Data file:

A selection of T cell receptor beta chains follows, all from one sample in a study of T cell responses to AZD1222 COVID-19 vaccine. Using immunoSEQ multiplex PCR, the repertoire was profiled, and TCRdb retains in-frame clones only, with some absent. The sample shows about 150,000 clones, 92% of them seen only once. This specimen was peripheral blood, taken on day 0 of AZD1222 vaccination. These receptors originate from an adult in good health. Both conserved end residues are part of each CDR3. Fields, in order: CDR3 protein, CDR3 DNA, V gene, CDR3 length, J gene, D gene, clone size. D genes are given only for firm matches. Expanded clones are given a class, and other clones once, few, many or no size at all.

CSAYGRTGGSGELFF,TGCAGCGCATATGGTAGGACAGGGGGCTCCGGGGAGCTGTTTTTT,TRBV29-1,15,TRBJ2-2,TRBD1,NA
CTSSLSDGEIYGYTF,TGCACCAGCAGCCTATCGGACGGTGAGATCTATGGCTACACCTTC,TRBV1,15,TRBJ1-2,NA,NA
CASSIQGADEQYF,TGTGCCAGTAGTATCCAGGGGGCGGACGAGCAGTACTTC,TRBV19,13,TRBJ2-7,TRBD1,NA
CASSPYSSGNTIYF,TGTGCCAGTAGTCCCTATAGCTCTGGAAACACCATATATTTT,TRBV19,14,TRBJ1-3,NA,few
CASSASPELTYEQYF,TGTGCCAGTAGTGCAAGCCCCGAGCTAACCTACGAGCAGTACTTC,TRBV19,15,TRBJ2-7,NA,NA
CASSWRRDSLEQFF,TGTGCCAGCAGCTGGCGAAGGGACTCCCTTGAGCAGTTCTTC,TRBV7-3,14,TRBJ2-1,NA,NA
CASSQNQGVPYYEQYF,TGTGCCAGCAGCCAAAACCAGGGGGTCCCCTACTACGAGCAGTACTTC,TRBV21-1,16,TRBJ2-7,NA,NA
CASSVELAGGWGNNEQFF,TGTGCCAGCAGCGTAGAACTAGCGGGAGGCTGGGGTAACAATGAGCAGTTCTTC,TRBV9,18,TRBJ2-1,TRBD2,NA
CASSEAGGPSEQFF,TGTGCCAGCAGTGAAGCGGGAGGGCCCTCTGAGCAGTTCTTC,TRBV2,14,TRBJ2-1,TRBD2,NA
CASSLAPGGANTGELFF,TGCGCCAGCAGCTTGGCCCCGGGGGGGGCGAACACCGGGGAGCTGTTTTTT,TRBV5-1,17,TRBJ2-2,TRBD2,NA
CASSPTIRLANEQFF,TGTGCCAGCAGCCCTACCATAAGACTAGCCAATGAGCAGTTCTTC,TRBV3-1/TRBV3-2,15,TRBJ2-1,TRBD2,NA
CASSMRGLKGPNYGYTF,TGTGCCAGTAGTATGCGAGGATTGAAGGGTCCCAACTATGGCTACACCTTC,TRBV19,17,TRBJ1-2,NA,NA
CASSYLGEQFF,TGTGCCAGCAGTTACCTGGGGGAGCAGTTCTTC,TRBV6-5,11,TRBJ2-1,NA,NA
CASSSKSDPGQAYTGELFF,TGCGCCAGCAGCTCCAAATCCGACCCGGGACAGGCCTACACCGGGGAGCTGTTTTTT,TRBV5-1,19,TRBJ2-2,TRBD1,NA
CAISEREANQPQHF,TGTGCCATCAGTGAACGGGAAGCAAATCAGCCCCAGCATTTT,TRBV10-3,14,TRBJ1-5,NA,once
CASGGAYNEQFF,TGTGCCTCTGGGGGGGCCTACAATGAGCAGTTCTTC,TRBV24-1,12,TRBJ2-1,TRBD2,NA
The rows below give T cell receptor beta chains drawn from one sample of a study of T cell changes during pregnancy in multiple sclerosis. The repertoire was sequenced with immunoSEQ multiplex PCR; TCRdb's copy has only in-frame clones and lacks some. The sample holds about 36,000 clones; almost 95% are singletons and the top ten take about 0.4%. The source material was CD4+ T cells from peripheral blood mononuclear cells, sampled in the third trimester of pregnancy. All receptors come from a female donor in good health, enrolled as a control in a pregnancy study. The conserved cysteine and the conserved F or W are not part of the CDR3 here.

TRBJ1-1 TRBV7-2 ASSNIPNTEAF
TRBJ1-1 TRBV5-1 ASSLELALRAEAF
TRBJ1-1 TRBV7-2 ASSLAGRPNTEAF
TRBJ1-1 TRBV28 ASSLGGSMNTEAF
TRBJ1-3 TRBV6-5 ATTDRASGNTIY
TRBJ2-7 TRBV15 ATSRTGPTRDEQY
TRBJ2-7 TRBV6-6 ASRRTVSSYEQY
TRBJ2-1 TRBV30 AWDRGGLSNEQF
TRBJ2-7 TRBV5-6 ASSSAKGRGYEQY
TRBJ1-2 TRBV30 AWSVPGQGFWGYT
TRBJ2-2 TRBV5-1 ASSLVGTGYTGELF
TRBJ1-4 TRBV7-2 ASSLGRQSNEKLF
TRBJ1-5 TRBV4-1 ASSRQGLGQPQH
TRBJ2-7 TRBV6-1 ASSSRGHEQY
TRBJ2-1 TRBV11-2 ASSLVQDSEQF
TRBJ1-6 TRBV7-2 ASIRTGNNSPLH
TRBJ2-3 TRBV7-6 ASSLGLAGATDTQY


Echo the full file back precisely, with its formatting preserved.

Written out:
A selection of T cell receptor beta chains follows, all from one sample in a study of T cell responses to AZD1222 COVID-19 vaccine. Using immunoSEQ multiplex PCR, the repertoire was profiled, and TCRdb retains in-frame clones only, with some absent. The sample shows about 150,000 clones, 92% of them seen only once. This specimen was peripheral blood, taken on day 0 of AZD1222 vaccination. These receptors originate from an adult in good health. Both conserved end residues are part of each CDR3. Fields, in order: CDR3 protein, CDR3 DNA, V gene, CDR3 length, J gene, D gene, clone size. D genes are given only for firm matches. Expanded clones are given a class, and other clones once, few, many or no size at all.

CSAYGRTGGSGELFF,TGCAGCGCATATGGTAGGACAGGGGGCTCCGGGGAGCTGTTTTTT,TRBV29-1,15,TRBJ2-2,TRBD1,NA
CTSSLSDGEIYGYTF,TGCACCAGCAGCCTATCGGACGGTGAGATCTATGGCTACACCTTC,TRBV1,15,TRBJ1-2,NA,NA
CASSIQGADEQYF,TGTGCCAGTAGTATCCAGGGGGCGGACGAGCAGTACTTC,TRBV19,13,TRBJ2-7,TRBD1,NA
CASSPYSSGNTIYF,TGTGCCAGTAGTCCCTATAGCTCTGGAAACACCATATATTTT,TRBV19,14,TRBJ1-3,NA,few
CASSASPELTYEQYF,TGTGCCAGTAGTGCAAGCCCCGAGCTAACCTACGAGCAGTACTTC,TRBV19,15,TRBJ2-7,NA,NA
CASSWRRDSLEQFF,TGTGCCAGCAGCTGGCGAAGGGACTCCCTTGAGCAGTTCTTC,TRBV7-3,14,TRBJ2-1,NA,NA
CASSQNQGVPYYEQYF,TGTGCCAGCAGCCAAAACCAGGGGGTCCCCTACTACGAGCAGTACTTC,TRBV21-1,16,TRBJ2-7,NA,NA
CASSVELAGGWGNNEQFF,TGTGCCAGCAGCGTAGAACTAGCGGGAGGCTGGGGTAACAATGAGCAGTTCTTC,TRBV9,18,TRBJ2-1,TRBD2,NA
CASSEAGGPSEQFF,TGTGCCAGCAGTGAAGCGGGAGGGCCCTCTGAGCAGTTCTTC,TRBV2,14,TRBJ2-1,TRBD2,NA
CASSLAPGGANTGELFF,TGCGCCAGCAGCTTGGCCCCGGGGGGGGCGAACACCGGGGAGCTGTTTTTT,TRBV5-1,17,TRBJ2-2,TRBD2,NA
CASSPTIRLANEQFF,TGTGCCAGCAGCCCTACCATAAGACTAGCCAATGAGCAGTTCTTC,TRBV3-1/TRBV3-2,15,TRBJ2-1,TRBD2,NA
CASSMRGLKGPNYGYTF,TGTGCCAGTAGTATGCGAGGATTGAAGGGTCCCAACTATGGCTACACCTTC,TRBV19,17,TRBJ1-2,NA,NA
CASSYLGEQFF,TGTGCCAGCAGTTACCTGGGGGAGCAGTTCTTC,TRBV6-5,11,TRBJ2-1,NA,NA
CASSSKSDPGQAYTGELFF,TGCGCCAGCAGCTCCAAATCCGACCCGGGACAGGCCTACACCGGGGAGCTGTTTTTT,TRBV5-1,19,TRBJ2-2,TRBD1,NA
CAISEREANQPQHF,TGTGCCATCAGTGAACGGGAAGCAAATCAGCCCCAGCATTTT,TRBV10-3,14,TRBJ1-5,NA,once
CASGGAYNEQFF,TGTGCCTCTGGGGGGGCCTACAATGAGCAGTTCTTC,TRBV24-1,12,TRBJ2-1,TRBD2,NA
The rows below give T cell receptor beta chains drawn from one sample of a study of T cell changes during pregnancy in multiple sclerosis. The repertoire was sequenced with immunoSEQ multiplex PCR; TCRdb's copy has only in-frame clones and lacks some. The sample holds about 36,000 clones; almost 95% are singletons and the top ten take about 0.4%. The source material was CD4+ T cells from peripheral blood mononuclear cells, sampled in the third trimester of pregnancy. All receptors come from a female donor in good health, enrolled as a control in a pregnancy study. The conserved cysteine and the conserved F or W are not part of the CDR3 here.

TRBJ1-1 TRBV7-2 ASSNIPNTEAF
TRBJ1-1 TRBV5-1 ASSLELALRAEAF
TRBJ1-1 TRBV7-2 ASSLAGRPNTEAF
TRBJ1-1 TRBV28 ASSLGGSMNTEAF
TRBJ1-3 TRBV6-5 ATTDRASGNTIY
TRBJ2-7 TRBV15 ATSRTGPTRDEQY
TRBJ2-7 TRBV6-6 ASRRTVSSYEQY
TRBJ2-1 TRBV30 AWDRGGLSNEQF
TRBJ2-7 TRBV5-6 ASSSAKGRGYEQY
TRBJ1-2 TRBV30 AWSVPGQGFWGYT
TRBJ2-2 TRBV5-1 ASSLVGTGYTGELF
TRBJ1-4 TRBV7-2 ASSLGRQSNEKLF
TRBJ1-5 TRBV4-1 ASSRQGLGQPQH
TRBJ2-7 TRBV6-1 ASSSRGHEQY
TRBJ2-1 TRBV11-2 ASSLVQDSEQF
TRBJ1-6 TRBV7-2 ASIRTGNNSPLH
TRBJ2-3 TRBV7-6 ASSLGLAGATDTQY